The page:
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If you have back pain lasting longer than six weeks, you should see your doctor.

If you have back pain lasting longer than six weeks, you should see your doctor.
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Back pain

What is back pain?

Back pain is very common and affects most people at some point in their life. It usually feels like an ache, tension or stiffness in your back.

Back pain can be caused by a number of things, such as a sudden movement or fall, an injury or other medical condition. It’s usually caused by the way the bones, discs, tendons, muscles and ligaments interact and work together.

Lower back pain is very common. Around 80% of Australians experience back pain and 10% have significant disability as a result.

People of all ages are affected by back pain, and although it generally clears up in a few days or weeks, sometimes back pain can be ongoing.

It’s important not to restrict your movement too much. Even if your back is very painful, slow and gentle movements are better than lying still in bed. It will keep your back moving and will lead to your back becoming more supple and flexible.

The Royal Australian and New Zealand College of Radiologists and Australian Physiotherapy Association recommend that an X-ray in response to low back pain is only needed if you have other significant symptoms such as problems with bladder and bowel control, severe pain or weakness or numbness in one or both legs. For more information, visit the Choosing Wisely Australia website.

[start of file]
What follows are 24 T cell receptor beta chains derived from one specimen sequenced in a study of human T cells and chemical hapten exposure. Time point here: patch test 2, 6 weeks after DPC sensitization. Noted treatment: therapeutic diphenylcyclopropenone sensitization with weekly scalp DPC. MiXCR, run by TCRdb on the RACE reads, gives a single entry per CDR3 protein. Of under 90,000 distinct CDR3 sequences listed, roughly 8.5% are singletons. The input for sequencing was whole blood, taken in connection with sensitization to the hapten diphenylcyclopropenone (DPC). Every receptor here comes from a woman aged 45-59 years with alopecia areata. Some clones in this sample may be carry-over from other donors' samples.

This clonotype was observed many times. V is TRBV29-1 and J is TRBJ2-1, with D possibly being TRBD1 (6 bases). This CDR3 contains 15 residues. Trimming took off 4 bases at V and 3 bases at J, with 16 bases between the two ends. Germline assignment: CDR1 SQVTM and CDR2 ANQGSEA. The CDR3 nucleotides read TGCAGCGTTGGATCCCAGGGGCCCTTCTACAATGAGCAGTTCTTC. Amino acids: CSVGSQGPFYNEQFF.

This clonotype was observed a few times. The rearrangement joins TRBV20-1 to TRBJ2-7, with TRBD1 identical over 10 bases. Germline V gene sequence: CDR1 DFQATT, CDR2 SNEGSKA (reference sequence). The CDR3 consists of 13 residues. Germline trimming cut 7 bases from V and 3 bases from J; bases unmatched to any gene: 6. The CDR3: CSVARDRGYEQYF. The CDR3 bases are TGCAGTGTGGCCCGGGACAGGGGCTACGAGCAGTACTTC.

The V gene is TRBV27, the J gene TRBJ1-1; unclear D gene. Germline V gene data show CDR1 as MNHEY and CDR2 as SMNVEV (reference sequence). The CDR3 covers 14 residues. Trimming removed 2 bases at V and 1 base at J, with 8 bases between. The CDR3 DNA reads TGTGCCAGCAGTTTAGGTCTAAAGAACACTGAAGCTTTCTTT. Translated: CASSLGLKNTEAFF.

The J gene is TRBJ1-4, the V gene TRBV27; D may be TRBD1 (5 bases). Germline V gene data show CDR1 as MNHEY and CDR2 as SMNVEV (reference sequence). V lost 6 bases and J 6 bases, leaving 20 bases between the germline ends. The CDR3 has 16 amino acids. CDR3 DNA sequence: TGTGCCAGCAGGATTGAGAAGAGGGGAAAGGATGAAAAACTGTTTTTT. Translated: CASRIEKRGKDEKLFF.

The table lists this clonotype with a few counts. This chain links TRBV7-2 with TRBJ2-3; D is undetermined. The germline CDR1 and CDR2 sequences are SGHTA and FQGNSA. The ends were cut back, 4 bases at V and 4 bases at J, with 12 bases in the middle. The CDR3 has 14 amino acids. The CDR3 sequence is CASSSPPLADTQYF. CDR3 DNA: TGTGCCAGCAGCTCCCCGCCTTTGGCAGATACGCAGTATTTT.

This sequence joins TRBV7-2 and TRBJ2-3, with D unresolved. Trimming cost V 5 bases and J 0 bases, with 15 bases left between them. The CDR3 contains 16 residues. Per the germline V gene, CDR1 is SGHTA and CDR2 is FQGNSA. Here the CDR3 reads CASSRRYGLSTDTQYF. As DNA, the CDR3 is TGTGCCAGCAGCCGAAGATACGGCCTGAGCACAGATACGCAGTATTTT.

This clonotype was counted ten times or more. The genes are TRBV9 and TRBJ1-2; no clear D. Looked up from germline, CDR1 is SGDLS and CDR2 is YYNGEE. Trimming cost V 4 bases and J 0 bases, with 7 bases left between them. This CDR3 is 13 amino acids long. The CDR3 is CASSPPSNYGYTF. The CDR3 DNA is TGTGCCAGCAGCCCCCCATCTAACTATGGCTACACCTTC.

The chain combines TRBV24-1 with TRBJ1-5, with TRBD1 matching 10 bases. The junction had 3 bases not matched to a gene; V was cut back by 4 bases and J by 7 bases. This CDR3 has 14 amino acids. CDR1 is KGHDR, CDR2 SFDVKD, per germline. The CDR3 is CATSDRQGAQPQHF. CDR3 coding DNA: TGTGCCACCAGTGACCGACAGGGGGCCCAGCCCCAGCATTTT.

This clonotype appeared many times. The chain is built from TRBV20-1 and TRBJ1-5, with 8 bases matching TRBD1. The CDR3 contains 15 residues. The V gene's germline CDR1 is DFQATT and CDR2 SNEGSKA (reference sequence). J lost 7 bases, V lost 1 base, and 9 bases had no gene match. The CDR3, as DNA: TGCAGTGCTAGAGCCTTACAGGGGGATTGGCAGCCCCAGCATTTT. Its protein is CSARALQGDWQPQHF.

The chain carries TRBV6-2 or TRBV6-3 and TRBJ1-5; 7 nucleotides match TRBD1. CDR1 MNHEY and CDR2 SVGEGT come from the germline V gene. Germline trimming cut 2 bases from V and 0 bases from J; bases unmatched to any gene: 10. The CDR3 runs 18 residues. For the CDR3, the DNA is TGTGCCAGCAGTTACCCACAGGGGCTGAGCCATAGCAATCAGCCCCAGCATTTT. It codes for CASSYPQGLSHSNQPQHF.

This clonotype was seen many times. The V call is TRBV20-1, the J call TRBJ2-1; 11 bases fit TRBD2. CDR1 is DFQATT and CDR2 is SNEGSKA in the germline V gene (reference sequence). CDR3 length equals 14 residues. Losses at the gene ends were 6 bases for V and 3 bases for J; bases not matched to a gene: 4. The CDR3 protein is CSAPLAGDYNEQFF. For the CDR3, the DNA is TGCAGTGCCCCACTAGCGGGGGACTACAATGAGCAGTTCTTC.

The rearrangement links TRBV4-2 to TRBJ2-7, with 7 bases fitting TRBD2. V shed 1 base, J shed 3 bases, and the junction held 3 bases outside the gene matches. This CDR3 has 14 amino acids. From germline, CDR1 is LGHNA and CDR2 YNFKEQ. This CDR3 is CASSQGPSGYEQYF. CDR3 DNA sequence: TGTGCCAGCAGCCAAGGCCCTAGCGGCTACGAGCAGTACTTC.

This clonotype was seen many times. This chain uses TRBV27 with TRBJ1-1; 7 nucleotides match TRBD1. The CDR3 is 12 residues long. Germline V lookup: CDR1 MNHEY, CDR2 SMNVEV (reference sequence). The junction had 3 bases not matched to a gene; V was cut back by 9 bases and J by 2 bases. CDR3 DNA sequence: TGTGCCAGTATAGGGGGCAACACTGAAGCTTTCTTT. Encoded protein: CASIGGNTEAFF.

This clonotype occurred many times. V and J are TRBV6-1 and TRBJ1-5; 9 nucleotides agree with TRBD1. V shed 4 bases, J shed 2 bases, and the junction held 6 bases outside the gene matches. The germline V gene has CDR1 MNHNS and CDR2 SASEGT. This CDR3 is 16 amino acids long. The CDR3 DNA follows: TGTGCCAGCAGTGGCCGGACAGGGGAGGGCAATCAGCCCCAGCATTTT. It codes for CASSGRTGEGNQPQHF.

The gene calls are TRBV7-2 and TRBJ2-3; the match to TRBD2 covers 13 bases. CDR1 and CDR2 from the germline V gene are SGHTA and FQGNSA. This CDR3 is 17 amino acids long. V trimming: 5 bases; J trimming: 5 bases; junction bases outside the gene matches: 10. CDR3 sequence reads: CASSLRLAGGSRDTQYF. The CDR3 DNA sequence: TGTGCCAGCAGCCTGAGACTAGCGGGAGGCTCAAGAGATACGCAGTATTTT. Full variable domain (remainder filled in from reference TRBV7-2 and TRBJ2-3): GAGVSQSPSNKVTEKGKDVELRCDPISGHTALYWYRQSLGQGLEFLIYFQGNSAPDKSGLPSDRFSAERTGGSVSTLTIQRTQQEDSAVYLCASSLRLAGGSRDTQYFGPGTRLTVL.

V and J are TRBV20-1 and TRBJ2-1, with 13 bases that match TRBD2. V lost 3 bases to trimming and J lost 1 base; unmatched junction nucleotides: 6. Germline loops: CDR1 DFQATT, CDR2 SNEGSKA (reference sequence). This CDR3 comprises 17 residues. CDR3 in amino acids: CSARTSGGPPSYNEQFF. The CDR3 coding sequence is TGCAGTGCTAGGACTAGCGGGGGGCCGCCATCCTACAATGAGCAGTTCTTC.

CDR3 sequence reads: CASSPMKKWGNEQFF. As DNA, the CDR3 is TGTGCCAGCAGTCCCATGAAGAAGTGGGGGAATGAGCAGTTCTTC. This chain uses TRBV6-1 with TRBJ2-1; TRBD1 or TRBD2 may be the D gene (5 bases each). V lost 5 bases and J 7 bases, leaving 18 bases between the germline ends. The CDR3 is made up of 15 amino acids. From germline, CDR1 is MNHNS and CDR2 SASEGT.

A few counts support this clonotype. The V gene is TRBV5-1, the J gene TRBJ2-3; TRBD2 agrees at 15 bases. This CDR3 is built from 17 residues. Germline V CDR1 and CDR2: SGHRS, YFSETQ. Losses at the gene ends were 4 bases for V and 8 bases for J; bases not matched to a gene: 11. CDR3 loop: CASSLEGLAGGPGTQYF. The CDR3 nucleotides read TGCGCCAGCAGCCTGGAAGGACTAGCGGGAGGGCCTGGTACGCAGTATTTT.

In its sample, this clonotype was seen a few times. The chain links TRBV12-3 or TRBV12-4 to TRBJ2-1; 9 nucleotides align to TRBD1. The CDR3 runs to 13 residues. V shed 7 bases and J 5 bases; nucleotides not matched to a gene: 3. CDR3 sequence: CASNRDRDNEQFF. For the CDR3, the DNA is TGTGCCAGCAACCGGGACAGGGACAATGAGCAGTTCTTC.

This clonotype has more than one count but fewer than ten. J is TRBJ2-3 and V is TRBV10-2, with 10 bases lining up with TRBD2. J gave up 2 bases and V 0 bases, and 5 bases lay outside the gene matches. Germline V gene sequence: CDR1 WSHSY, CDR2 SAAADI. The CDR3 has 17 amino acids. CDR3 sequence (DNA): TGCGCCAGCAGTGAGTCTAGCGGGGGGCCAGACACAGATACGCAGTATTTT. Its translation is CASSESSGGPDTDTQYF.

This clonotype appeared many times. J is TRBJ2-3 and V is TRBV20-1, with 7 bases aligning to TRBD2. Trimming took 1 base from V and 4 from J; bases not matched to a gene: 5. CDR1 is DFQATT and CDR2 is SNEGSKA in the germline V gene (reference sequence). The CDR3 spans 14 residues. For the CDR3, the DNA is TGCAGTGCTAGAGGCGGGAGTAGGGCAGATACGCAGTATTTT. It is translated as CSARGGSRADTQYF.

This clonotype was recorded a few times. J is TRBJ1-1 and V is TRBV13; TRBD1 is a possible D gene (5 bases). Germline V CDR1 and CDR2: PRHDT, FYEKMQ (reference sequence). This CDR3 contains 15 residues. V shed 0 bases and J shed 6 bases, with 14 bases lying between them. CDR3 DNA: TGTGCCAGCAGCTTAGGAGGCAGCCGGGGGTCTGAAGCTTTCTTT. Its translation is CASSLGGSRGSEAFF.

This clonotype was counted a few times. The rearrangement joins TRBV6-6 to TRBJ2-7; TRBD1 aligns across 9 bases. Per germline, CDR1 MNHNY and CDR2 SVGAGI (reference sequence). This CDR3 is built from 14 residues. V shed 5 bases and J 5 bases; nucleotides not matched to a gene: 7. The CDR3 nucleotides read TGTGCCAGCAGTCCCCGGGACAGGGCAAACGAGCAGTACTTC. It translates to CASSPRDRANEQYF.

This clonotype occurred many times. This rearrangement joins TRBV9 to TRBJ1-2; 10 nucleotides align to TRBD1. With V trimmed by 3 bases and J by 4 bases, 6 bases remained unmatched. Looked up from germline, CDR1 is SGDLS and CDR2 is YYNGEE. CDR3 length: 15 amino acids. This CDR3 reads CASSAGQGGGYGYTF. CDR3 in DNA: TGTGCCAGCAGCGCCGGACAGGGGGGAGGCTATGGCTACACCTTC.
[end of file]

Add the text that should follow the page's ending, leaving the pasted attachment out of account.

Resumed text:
If you have back pain lasting longer than six weeks, you should see your doctor who can provide additional advice and treatment if necessary.

Facts & figures

  • Estimates from the Australian Bureau of Statistics 2007–08 National Health Survey suggest that about 1.8 million Australians (9.2% of the population) have back problems.
  • It has been estimated that 70–90% of people suffer from lower back pain in some form at some point in their lives.
  • Back problems are a common reason for pain among younger and middle-aged adults, but they can start early in life – between ages 8 and 10.
  • Pain is the key symptom in most back problems. One study of people with long-term back problems suggested that 14% experience constant or persistent pain, and 86% experience pain one day per week.
  • According to the National Hospital Morbidity Database (NHMD), in 2010-11 there were 93,564 hospitalisations with a principal diagnosis of back problems. The common reasons for hospitalisations were:
    • low back pain (27.7% of hospitalisations for back problems)
    • narrowing of the spinal canal (spinal stenosis) (14.1%)
    • pain including tingling, numbness and weakness in the legs that starts from the lower back (sciatica) (13.8%).

Not sure what to do next?

If you are still concerned about your back pain, why not use healthdirect’s online Symptom Checker to get advice on when to seek medical attention.

The Symptom Checker guides you to the next appropriate healthcare steps, whether it’s self care, talking to a health professional, going to a hospital or calling triple zero (000).

Last reviewed: July 2015

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